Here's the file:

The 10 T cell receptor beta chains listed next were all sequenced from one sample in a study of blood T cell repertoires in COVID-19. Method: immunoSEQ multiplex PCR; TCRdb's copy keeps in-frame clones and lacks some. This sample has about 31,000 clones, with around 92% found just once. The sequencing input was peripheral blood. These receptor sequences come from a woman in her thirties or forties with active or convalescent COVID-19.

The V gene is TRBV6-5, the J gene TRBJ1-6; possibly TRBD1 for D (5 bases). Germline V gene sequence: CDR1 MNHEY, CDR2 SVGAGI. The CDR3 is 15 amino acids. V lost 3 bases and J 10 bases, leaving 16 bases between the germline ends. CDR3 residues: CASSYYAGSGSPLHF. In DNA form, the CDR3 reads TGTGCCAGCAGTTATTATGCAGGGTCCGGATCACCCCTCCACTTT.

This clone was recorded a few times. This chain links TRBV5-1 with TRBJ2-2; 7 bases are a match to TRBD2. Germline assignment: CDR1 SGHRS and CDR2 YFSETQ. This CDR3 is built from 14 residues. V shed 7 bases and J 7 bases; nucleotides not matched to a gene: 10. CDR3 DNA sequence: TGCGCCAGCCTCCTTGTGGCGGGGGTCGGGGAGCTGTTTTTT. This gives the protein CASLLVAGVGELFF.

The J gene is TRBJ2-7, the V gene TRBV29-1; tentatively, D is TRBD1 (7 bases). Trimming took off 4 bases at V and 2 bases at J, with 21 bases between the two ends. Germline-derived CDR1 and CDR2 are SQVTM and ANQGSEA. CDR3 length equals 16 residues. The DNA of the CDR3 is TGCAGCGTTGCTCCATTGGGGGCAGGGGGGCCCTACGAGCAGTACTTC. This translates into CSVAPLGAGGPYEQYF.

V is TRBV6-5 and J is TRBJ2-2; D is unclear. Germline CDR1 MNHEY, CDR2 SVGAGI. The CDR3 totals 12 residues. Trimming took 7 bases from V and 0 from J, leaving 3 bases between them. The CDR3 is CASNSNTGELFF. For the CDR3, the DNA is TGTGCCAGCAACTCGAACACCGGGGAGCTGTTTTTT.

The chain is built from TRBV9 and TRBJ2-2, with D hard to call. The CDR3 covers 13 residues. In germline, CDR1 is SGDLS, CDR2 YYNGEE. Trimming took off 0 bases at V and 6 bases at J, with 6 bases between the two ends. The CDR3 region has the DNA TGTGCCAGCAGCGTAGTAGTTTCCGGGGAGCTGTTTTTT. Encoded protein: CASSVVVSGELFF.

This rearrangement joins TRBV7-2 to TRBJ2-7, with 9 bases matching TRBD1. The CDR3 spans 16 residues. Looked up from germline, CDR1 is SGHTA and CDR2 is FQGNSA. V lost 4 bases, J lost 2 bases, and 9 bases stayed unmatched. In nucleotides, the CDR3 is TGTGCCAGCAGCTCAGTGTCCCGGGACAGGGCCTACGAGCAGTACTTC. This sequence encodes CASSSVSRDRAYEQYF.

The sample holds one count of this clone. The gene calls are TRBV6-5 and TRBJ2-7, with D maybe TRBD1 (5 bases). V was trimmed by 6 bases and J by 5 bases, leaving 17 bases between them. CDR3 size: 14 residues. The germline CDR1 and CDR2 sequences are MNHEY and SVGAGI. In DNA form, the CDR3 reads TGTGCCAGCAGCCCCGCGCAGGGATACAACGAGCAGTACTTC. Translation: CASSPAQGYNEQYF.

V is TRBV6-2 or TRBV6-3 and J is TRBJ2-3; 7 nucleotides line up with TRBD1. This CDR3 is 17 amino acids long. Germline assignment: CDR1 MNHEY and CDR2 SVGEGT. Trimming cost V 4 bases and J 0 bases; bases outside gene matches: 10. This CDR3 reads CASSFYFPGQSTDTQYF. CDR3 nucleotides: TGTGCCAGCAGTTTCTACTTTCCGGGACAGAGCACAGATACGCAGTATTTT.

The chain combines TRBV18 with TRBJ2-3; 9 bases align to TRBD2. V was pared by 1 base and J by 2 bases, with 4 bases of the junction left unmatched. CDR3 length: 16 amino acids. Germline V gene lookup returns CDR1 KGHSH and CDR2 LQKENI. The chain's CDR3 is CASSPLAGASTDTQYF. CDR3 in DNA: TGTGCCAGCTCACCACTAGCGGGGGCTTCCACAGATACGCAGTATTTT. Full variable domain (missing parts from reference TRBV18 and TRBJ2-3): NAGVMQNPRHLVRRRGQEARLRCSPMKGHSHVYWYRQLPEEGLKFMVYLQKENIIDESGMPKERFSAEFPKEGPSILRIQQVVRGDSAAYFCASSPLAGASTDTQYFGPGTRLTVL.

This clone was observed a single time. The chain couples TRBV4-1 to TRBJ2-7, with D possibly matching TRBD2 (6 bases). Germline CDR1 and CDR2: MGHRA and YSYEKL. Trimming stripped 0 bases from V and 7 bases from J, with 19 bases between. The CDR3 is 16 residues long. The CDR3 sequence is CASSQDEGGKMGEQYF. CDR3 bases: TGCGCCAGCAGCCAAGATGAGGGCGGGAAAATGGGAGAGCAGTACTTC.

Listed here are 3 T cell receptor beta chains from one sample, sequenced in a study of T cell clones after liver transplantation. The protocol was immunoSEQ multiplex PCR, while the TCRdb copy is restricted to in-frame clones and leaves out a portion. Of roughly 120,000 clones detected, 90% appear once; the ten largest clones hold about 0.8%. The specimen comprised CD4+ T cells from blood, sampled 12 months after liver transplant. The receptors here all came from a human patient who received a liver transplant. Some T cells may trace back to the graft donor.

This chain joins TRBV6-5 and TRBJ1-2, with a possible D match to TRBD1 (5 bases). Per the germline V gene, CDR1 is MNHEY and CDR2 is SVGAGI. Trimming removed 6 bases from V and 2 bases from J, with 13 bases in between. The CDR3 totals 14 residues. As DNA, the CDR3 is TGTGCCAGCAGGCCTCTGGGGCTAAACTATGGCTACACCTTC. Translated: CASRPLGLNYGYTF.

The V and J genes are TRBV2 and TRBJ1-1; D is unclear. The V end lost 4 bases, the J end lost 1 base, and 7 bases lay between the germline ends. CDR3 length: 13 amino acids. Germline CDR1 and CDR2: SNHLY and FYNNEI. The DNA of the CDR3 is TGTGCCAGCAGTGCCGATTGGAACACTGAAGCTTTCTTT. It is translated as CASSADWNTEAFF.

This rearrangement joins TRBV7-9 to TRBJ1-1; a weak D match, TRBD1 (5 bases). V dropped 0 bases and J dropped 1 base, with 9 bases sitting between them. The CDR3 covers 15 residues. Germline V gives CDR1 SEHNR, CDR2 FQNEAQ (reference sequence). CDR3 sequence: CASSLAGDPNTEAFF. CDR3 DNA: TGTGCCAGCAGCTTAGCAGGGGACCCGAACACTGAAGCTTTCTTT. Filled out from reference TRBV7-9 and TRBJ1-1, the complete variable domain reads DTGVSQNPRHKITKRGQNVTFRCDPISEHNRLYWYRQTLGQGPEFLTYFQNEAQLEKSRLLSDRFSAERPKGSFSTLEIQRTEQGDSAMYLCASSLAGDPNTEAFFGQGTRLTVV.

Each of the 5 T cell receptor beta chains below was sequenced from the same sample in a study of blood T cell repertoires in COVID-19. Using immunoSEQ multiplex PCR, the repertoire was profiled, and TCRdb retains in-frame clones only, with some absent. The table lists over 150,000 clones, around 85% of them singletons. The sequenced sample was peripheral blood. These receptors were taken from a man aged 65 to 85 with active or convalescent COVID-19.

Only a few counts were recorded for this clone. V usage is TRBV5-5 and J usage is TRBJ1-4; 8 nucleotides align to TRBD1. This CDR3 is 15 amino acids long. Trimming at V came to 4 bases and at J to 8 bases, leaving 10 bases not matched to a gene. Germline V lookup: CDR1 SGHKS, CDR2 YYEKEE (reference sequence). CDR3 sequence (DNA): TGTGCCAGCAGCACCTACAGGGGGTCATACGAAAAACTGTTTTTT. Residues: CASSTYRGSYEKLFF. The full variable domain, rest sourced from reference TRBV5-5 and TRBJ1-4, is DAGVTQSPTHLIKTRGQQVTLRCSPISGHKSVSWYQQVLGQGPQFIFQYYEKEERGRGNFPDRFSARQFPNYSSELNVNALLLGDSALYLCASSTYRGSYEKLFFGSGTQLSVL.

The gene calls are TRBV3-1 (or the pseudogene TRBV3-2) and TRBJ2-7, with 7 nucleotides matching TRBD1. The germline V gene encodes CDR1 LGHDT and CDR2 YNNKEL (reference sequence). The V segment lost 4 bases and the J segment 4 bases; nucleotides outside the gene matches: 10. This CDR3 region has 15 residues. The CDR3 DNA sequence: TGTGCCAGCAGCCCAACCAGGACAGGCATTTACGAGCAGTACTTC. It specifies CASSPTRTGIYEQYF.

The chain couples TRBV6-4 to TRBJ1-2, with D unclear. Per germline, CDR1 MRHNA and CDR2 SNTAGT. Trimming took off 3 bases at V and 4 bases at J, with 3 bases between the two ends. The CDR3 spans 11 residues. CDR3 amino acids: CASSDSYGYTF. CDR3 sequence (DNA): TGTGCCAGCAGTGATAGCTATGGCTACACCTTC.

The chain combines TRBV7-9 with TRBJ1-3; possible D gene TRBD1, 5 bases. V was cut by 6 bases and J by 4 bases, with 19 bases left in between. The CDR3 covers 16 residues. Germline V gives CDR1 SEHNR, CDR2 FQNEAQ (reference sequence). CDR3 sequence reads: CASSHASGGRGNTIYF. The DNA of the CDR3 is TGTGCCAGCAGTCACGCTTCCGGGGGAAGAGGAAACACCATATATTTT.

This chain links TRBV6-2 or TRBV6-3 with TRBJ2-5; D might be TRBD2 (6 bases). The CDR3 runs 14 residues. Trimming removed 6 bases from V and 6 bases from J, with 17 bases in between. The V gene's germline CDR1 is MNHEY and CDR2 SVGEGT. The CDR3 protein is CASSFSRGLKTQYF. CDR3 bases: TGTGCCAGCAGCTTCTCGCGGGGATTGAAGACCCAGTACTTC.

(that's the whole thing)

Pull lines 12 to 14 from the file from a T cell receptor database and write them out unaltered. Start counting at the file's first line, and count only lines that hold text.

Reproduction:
Listed here are 3 T cell receptor beta chains from one sample, sequenced in a study of T cell clones after liver transplantation. The protocol was immunoSEQ multiplex PCR, while the TCRdb copy is restricted to in-frame clones and leaves out a portion. Of roughly 120,000 clones detected, 90% appear once; the ten largest clones hold about 0.8%. The specimen comprised CD4+ T cells from blood, sampled 12 months after liver transplant. The receptors here all came from a human patient who received a liver transplant. Some T cells may trace back to the graft donor.

This chain joins TRBV6-5 and TRBJ1-2, with a possible D match to TRBD1 (5 bases). Per the germline V gene, CDR1 is MNHEY and CDR2 is SVGAGI. Trimming removed 6 bases from V and 2 bases from J, with 13 bases in between. The CDR3 totals 14 residues. As DNA, the CDR3 is TGTGCCAGCAGGCCTCTGGGGCTAAACTATGGCTACACCTTC. Translated: CASRPLGLNYGYTF.

The V and J genes are TRBV2 and TRBJ1-1; D is unclear. The V end lost 4 bases, the J end lost 1 base, and 7 bases lay between the germline ends. CDR3 length: 13 amino acids. Germline CDR1 and CDR2: SNHLY and FYNNEI. The DNA of the CDR3 is TGTGCCAGCAGTGCCGATTGGAACACTGAAGCTTTCTTT. It is translated as CASSADWNTEAFF.